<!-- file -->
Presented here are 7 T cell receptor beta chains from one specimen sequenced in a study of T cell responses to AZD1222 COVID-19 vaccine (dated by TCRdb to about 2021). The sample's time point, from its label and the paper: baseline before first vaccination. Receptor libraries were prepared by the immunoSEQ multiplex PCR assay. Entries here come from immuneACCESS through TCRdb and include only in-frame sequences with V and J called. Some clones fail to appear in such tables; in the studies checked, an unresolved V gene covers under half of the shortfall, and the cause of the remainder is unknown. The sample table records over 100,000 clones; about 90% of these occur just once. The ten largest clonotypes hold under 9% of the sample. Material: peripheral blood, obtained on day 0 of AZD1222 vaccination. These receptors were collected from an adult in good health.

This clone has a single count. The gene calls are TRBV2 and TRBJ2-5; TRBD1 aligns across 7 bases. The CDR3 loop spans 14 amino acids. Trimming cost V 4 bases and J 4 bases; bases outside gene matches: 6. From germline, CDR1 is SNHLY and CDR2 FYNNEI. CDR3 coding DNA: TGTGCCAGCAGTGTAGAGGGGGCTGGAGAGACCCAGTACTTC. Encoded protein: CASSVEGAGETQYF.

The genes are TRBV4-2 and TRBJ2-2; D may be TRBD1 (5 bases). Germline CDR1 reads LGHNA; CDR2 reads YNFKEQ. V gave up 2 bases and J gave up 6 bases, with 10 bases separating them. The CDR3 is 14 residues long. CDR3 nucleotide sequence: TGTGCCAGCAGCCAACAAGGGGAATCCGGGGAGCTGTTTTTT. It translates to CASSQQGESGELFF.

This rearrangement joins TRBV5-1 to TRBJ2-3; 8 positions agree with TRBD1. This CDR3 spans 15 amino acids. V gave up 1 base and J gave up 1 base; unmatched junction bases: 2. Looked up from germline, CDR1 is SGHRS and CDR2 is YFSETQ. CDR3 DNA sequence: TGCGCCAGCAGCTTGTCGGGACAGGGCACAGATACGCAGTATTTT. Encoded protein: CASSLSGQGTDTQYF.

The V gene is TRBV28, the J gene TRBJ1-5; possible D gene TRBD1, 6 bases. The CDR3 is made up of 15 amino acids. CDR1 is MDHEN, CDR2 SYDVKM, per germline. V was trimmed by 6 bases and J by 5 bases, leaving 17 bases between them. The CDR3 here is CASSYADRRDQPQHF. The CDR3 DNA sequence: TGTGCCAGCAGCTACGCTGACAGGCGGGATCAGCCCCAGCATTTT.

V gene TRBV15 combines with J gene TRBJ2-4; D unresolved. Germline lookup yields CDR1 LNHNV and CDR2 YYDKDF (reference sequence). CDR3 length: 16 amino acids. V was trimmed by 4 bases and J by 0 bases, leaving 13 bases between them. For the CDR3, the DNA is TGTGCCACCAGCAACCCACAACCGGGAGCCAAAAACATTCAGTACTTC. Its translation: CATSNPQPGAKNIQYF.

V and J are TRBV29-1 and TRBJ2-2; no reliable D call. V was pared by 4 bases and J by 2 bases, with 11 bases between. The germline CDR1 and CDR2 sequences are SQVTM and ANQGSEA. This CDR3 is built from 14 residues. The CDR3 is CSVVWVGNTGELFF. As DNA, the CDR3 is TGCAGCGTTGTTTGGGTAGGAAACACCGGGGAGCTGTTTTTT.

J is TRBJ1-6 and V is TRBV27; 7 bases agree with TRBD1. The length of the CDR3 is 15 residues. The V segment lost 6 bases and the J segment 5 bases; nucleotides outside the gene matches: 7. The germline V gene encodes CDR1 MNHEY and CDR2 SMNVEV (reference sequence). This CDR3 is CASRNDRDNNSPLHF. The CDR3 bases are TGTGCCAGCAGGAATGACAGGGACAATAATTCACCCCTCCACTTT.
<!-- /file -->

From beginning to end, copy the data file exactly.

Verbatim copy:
Presented here are 7 T cell receptor beta chains from one specimen sequenced in a study of T cell responses to AZD1222 COVID-19 vaccine (dated by TCRdb to about 2021). The sample's time point, from its label and the paper: baseline before first vaccination. Receptor libraries were prepared by the immunoSEQ multiplex PCR assay. Entries here come from immuneACCESS through TCRdb and include only in-frame sequences with V and J called. Some clones fail to appear in such tables; in the studies checked, an unresolved V gene covers under half of the shortfall, and the cause of the remainder is unknown. The sample table records over 100,000 clones; about 90% of these occur just once. The ten largest clonotypes hold under 9% of the sample. Material: peripheral blood, obtained on day 0 of AZD1222 vaccination. These receptors were collected from an adult in good health.

This clone has a single count. The gene calls are TRBV2 and TRBJ2-5; TRBD1 aligns across 7 bases. The CDR3 loop spans 14 amino acids. Trimming cost V 4 bases and J 4 bases; bases outside gene matches: 6. From germline, CDR1 is SNHLY and CDR2 FYNNEI. CDR3 coding DNA: TGTGCCAGCAGTGTAGAGGGGGCTGGAGAGACCCAGTACTTC. Encoded protein: CASSVEGAGETQYF.

The genes are TRBV4-2 and TRBJ2-2; D may be TRBD1 (5 bases). Germline CDR1 reads LGHNA; CDR2 reads YNFKEQ. V gave up 2 bases and J gave up 6 bases, with 10 bases separating them. The CDR3 is 14 residues long. CDR3 nucleotide sequence: TGTGCCAGCAGCCAACAAGGGGAATCCGGGGAGCTGTTTTTT. It translates to CASSQQGESGELFF.

This rearrangement joins TRBV5-1 to TRBJ2-3; 8 positions agree with TRBD1. This CDR3 spans 15 amino acids. V gave up 1 base and J gave up 1 base; unmatched junction bases: 2. Looked up from germline, CDR1 is SGHRS and CDR2 is YFSETQ. CDR3 DNA sequence: TGCGCCAGCAGCTTGTCGGGACAGGGCACAGATACGCAGTATTTT. Encoded protein: CASSLSGQGTDTQYF.

The V gene is TRBV28, the J gene TRBJ1-5; possible D gene TRBD1, 6 bases. The CDR3 is made up of 15 amino acids. CDR1 is MDHEN, CDR2 SYDVKM, per germline. V was trimmed by 6 bases and J by 5 bases, leaving 17 bases between them. The CDR3 here is CASSYADRRDQPQHF. The CDR3 DNA sequence: TGTGCCAGCAGCTACGCTGACAGGCGGGATCAGCCCCAGCATTTT.

V gene TRBV15 combines with J gene TRBJ2-4; D unresolved. Germline lookup yields CDR1 LNHNV and CDR2 YYDKDF (reference sequence). CDR3 length: 16 amino acids. V was trimmed by 4 bases and J by 0 bases, leaving 13 bases between them. For the CDR3, the DNA is TGTGCCACCAGCAACCCACAACCGGGAGCCAAAAACATTCAGTACTTC. Its translation: CATSNPQPGAKNIQYF.

V and J are TRBV29-1 and TRBJ2-2; no reliable D call. V was pared by 4 bases and J by 2 bases, with 11 bases between. The germline CDR1 and CDR2 sequences are SQVTM and ANQGSEA. This CDR3 is built from 14 residues. The CDR3 is CSVVWVGNTGELFF. As DNA, the CDR3 is TGCAGCGTTGTTTGGGTAGGAAACACCGGGGAGCTGTTTTTT.

J is TRBJ1-6 and V is TRBV27; 7 bases agree with TRBD1. The length of the CDR3 is 15 residues. The V segment lost 6 bases and the J segment 5 bases; nucleotides outside the gene matches: 7. The germline V gene encodes CDR1 MNHEY and CDR2 SMNVEV (reference sequence). This CDR3 is CASRNDRDNNSPLHF. The CDR3 bases are TGTGCCAGCAGGAATGACAGGGACAATAATTCACCCCTCCACTTT.